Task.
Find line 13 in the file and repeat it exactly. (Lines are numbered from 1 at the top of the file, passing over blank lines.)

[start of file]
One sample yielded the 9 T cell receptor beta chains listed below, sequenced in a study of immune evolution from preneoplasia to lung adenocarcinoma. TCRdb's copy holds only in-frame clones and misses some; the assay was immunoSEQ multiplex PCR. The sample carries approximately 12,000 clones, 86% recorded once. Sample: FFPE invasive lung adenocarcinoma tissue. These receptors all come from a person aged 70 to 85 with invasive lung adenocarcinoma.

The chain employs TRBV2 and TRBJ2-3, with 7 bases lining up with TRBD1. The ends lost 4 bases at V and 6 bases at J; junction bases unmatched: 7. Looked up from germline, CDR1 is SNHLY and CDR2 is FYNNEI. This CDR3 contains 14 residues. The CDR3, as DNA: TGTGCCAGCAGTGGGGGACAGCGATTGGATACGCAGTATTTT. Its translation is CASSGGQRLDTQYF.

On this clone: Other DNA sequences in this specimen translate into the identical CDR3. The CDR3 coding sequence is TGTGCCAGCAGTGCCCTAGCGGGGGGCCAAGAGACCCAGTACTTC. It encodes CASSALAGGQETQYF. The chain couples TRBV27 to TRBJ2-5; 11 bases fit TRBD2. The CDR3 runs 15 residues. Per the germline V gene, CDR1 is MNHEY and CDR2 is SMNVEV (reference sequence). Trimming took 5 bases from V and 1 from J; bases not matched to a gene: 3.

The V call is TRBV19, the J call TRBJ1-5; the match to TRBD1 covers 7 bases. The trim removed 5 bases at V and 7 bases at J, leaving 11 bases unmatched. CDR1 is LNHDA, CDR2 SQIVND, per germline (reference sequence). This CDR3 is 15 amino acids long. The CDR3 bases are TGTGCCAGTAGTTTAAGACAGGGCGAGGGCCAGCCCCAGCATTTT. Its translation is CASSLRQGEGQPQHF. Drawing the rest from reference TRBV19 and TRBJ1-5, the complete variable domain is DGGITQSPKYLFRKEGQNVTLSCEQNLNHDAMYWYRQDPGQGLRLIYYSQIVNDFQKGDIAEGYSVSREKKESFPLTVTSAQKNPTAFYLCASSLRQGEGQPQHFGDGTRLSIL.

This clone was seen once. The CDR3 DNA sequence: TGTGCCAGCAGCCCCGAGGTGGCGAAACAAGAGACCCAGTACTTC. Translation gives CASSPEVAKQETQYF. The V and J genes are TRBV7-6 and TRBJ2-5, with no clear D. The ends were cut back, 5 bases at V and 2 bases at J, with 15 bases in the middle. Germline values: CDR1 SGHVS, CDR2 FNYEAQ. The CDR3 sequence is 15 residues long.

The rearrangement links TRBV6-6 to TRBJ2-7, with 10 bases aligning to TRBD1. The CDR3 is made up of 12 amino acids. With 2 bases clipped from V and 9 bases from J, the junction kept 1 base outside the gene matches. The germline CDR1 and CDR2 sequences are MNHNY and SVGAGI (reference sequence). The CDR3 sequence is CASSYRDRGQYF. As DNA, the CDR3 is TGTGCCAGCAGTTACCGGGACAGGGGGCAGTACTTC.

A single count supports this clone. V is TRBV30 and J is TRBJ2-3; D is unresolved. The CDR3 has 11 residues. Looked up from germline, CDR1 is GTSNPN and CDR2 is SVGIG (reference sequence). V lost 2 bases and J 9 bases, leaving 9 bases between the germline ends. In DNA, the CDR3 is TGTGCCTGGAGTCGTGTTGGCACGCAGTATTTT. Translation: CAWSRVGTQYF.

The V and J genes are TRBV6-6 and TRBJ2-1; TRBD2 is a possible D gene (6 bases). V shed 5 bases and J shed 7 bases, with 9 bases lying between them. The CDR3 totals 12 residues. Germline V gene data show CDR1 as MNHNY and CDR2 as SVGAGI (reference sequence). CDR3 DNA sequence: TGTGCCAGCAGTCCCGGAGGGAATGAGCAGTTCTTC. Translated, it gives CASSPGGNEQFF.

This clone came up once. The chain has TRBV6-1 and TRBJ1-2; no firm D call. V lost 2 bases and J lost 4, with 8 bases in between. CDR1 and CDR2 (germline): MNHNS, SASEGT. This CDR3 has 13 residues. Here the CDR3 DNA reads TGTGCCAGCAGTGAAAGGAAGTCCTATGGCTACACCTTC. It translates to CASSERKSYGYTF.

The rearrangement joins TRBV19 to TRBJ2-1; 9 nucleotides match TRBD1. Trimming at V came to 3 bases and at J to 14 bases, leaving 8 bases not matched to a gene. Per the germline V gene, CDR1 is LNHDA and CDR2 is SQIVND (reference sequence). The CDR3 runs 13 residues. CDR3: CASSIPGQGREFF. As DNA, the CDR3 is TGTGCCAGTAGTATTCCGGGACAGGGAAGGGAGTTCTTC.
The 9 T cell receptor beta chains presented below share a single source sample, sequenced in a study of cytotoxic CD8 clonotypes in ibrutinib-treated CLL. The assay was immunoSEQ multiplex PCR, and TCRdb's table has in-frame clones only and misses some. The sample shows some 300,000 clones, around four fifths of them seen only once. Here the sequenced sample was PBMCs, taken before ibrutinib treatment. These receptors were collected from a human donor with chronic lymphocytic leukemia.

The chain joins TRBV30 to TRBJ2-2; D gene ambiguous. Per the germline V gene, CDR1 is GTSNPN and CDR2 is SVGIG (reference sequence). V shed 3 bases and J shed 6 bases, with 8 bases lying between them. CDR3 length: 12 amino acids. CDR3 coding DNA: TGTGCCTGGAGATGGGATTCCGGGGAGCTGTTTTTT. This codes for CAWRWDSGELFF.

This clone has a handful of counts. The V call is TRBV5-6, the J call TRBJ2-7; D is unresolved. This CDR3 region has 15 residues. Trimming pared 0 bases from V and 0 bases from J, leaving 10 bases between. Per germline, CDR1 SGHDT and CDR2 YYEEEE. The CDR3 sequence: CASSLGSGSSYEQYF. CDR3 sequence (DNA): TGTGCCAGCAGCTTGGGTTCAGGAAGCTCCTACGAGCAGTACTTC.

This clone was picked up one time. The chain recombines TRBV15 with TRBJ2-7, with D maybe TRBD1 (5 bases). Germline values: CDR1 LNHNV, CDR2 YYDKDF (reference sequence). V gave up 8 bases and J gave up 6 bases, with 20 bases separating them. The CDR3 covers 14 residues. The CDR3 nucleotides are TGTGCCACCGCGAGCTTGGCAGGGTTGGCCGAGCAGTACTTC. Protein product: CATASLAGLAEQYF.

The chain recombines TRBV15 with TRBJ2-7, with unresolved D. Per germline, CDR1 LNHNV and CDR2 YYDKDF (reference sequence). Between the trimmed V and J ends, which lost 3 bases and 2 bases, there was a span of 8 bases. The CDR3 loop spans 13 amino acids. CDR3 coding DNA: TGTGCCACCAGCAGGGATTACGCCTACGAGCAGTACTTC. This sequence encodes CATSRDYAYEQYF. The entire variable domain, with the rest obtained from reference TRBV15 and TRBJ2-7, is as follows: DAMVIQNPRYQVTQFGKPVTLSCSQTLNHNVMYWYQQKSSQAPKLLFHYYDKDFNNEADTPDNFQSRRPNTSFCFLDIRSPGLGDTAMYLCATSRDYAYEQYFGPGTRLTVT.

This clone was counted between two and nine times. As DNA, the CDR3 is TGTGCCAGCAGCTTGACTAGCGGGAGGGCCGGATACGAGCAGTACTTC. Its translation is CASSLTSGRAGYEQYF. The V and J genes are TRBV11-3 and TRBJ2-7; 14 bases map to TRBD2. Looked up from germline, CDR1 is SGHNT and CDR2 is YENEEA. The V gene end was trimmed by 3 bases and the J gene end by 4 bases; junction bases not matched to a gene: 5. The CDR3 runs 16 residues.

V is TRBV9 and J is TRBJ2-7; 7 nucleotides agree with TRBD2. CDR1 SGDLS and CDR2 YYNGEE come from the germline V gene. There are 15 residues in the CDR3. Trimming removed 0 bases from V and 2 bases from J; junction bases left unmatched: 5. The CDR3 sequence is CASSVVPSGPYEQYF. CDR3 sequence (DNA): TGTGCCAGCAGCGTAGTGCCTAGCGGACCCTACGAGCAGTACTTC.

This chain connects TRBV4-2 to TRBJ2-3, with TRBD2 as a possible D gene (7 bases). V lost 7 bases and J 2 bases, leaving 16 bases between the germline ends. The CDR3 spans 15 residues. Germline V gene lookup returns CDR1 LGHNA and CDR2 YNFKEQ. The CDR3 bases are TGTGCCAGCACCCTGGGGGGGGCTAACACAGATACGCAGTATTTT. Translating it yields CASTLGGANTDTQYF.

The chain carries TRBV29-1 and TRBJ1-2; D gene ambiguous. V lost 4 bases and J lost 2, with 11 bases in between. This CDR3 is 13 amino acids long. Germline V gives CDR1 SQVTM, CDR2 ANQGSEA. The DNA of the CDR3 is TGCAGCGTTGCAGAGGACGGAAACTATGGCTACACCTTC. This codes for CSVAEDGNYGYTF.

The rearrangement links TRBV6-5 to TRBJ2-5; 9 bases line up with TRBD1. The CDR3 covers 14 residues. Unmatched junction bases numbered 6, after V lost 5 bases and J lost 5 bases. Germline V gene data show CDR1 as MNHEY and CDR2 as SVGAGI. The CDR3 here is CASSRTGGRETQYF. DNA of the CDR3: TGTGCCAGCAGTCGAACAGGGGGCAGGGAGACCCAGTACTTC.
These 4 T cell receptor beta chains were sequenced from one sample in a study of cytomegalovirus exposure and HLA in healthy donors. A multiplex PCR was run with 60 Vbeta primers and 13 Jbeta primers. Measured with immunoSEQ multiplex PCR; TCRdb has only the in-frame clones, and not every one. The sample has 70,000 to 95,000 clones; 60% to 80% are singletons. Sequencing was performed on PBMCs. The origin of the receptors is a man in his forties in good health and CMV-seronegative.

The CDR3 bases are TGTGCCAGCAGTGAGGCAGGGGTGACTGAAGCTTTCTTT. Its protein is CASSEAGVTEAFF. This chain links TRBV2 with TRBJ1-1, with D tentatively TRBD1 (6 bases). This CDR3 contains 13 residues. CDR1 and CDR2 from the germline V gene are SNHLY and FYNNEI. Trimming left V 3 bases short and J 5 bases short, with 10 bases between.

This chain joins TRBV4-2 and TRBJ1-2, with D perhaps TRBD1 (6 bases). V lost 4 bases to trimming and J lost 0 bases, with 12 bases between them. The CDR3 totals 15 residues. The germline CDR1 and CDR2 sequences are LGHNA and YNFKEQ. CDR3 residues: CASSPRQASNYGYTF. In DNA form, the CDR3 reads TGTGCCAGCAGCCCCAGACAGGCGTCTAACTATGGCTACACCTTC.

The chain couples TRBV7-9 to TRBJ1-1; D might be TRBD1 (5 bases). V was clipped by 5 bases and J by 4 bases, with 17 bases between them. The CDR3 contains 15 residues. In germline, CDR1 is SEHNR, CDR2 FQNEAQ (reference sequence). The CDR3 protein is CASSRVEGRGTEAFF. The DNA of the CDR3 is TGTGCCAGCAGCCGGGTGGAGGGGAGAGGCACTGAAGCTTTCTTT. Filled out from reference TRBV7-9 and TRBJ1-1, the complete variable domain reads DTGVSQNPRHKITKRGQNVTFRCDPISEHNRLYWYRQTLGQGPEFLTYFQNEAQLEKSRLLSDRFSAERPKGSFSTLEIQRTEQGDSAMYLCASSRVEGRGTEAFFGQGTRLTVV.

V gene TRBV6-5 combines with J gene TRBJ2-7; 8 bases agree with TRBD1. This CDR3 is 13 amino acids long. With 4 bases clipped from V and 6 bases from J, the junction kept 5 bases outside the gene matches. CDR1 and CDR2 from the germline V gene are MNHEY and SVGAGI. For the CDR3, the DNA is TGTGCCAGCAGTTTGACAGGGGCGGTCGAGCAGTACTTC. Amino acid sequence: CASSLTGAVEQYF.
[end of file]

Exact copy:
This clone has a handful of counts. The V call is TRBV5-6, the J call TRBJ2-7; D is unresolved. This CDR3 region has 15 residues. Trimming pared 0 bases from V and 0 bases from J, leaving 10 bases between. Per germline, CDR1 SGHDT and CDR2 YYEEEE. The CDR3 sequence: CASSLGSGSSYEQYF. CDR3 sequence (DNA): TGTGCCAGCAGCTTGGGTTCAGGAAGCTCCTACGAGCAGTACTTC.